All growing up, my parents tried quite deliberately to create events that we'd remember. While the end of my teenage years were filled with Big Vacations--trips to the Bahamas, Puerto Vallarta, Hawaii, and Washington D.C.--those trips didn't happen until we were all teenagers (which meant that as the oldest I was out of my teen years for half of those vacations).
Before those Big Vacations there were years and years of mini-vacations. Two or three-day vacations spent somewhere in the Pacific Northwest were about all our family of four young children could handle. But even though the trips were short, the memories were long. At Christmastime, we had the traditional Family Shopping Day, not quite a vacation, but still An Event. We had some summertime road trips to the mountains or the beach. I remember one spring break when we spent the day driving through the Columbia Gorge, having brunch at the now defunct Columbia Gorge Hotel, visiting Maryhill Museum (where I first fell in love with Auguste Rodin's sculpture), and having Japanese food for dinner at Bush Gardens.
I write all this to preface what I was thinking last Thursday when my parents planned another Event. These days, we don't even attempt to vacation all together (yikes!), but we do try to plan moments where the great-grandkids get to spend time with their great-grandma.
Last December it was a ride on The Polar Express.
This spring break it was seeing Goodnight Moon at the Northwest Children's Theatre and having lunch at Bush Gardens, a place I hadn't visited since I first was there 20 years ago.
I wasn't quite sure how a 30-second book would translate into a 75-minute production, but it was amazing. Obviously, the script had several extra bits that the book doesn't include. Some song and dance numbers, integration of the story Runaway Bunny, the backstory for the cow jumping over the moon, as well as the three little bears sitting in chairs.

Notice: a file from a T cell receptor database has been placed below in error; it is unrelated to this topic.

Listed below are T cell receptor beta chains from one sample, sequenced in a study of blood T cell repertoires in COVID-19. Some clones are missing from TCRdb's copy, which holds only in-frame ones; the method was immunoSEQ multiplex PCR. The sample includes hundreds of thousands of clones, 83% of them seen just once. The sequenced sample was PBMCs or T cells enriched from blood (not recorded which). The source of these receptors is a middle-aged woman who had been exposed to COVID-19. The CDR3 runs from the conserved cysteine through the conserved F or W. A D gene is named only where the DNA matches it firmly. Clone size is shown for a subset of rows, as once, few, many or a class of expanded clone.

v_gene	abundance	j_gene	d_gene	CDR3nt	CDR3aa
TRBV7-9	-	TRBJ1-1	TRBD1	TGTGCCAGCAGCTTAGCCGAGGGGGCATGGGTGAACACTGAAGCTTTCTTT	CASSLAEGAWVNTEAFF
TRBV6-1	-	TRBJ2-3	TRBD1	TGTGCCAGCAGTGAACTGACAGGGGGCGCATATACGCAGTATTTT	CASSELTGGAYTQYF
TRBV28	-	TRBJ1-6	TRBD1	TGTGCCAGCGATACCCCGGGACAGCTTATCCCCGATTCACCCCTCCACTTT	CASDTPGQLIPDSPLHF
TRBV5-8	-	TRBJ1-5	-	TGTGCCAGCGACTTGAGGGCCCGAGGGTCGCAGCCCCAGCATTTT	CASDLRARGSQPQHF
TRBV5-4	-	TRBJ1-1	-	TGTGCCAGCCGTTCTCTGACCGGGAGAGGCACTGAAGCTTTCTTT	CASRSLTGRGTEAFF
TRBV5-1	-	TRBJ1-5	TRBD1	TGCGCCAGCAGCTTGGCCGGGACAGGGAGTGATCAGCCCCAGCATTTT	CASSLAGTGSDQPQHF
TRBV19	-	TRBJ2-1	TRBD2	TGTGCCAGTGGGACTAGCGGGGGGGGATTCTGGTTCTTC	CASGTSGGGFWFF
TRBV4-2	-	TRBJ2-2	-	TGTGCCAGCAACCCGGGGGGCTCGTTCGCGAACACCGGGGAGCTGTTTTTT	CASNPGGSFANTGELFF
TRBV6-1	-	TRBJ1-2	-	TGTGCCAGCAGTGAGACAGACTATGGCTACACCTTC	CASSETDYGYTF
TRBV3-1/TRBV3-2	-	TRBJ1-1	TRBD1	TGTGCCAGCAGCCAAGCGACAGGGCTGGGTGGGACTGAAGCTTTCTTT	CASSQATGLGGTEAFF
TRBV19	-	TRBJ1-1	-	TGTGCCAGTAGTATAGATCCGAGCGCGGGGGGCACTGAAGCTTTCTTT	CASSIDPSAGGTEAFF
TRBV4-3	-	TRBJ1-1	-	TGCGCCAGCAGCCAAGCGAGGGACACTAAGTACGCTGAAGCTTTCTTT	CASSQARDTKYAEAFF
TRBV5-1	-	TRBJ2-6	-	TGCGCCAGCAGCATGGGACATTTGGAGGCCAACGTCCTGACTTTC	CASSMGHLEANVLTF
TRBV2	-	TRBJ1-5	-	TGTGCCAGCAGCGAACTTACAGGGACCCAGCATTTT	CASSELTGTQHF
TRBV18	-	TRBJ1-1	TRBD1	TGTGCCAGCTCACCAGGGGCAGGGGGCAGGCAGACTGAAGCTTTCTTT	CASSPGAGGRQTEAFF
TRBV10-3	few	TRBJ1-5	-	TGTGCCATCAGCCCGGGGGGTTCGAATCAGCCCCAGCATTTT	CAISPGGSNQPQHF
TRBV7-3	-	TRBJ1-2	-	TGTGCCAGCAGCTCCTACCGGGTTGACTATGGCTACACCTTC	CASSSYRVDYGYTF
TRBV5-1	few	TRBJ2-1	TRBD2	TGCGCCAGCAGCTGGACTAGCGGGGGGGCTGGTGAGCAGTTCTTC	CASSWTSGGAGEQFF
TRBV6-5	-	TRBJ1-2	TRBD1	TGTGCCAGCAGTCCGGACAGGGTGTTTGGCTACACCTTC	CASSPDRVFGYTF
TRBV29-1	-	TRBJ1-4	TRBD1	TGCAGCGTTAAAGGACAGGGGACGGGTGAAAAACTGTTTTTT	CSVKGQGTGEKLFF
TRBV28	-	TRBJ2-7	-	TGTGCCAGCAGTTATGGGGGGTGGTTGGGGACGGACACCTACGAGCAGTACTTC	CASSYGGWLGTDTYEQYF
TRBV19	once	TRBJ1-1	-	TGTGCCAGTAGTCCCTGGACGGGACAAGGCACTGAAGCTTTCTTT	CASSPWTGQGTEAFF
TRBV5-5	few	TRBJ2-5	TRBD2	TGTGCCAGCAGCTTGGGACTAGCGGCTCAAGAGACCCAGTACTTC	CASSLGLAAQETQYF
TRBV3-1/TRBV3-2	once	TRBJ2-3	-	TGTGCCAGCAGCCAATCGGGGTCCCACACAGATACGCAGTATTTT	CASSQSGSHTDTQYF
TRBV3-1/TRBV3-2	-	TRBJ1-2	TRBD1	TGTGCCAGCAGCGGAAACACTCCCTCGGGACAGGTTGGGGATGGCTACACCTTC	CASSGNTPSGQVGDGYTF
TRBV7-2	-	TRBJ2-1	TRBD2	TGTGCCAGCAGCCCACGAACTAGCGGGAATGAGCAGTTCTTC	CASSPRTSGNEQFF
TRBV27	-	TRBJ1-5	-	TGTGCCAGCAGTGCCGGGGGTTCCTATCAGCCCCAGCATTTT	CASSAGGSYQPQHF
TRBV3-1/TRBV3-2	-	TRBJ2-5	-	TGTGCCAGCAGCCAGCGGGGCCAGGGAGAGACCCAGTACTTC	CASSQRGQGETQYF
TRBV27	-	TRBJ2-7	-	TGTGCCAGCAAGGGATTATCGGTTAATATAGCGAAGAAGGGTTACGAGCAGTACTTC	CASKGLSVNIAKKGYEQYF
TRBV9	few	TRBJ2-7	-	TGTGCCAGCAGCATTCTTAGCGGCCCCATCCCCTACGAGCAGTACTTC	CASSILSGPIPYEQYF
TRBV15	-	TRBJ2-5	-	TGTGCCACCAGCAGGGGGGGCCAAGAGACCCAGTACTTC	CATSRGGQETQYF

Have a mentioned that this is one of my favorite children's books? I did? Well, now it's one of my favorite children's productions. It was magical. It was brilliant. It kept the attention of a room full of little kids, which I found really miraculous. Dozens of toddlers and children sat rapt with attention as Bunny gets ready for bed, his friend Mouse causing mischief, the quiet old woman whispering "hush." There's one more weekend of performances, and I highly recommend going.
As soon as we entered the auditorium (filled with benches, see? perfect for squirmy audience members!), Jules cried out, "Goodnight Moon! GOODNIGHT MOON!" She is well versed on the story and recognized the set immediately. Afterwards, Sydney had her picture taken with the Moon Fairy--responsible for moving the moon across the sky, naturally.
Here's little mouse, the quiet old lady, and young bunny signing autographs and posing for pictures. Marvelously talented, I tell you.
And after the show, it was off to Bush Gardens for a lunch of miso soup and edamame.
The girls didn't go for the miso soup, but they were mighty thrilled with the chopsticks.
"I think we should eat watermelon with chopsticks every day."
"That looks like something I could draw on the walls at home!"
Who knows exactly how much of this the girls will truly remember, but we'll have the pictures for them to look back on. My grandma is 94 years old, and it's important to all of us that her great-grandkids have memories of her that will stick with them on some level, like invisible threads wrapped around their heart.
Sometimes I forget that making memories doesn't have to be a huge affair, just something a little out of the ordinary will be perfect. You can't leave moments like that up to chance. You have to plan them; you have to photograph them; you have to talk about them.
And above all else, you have to treasure them.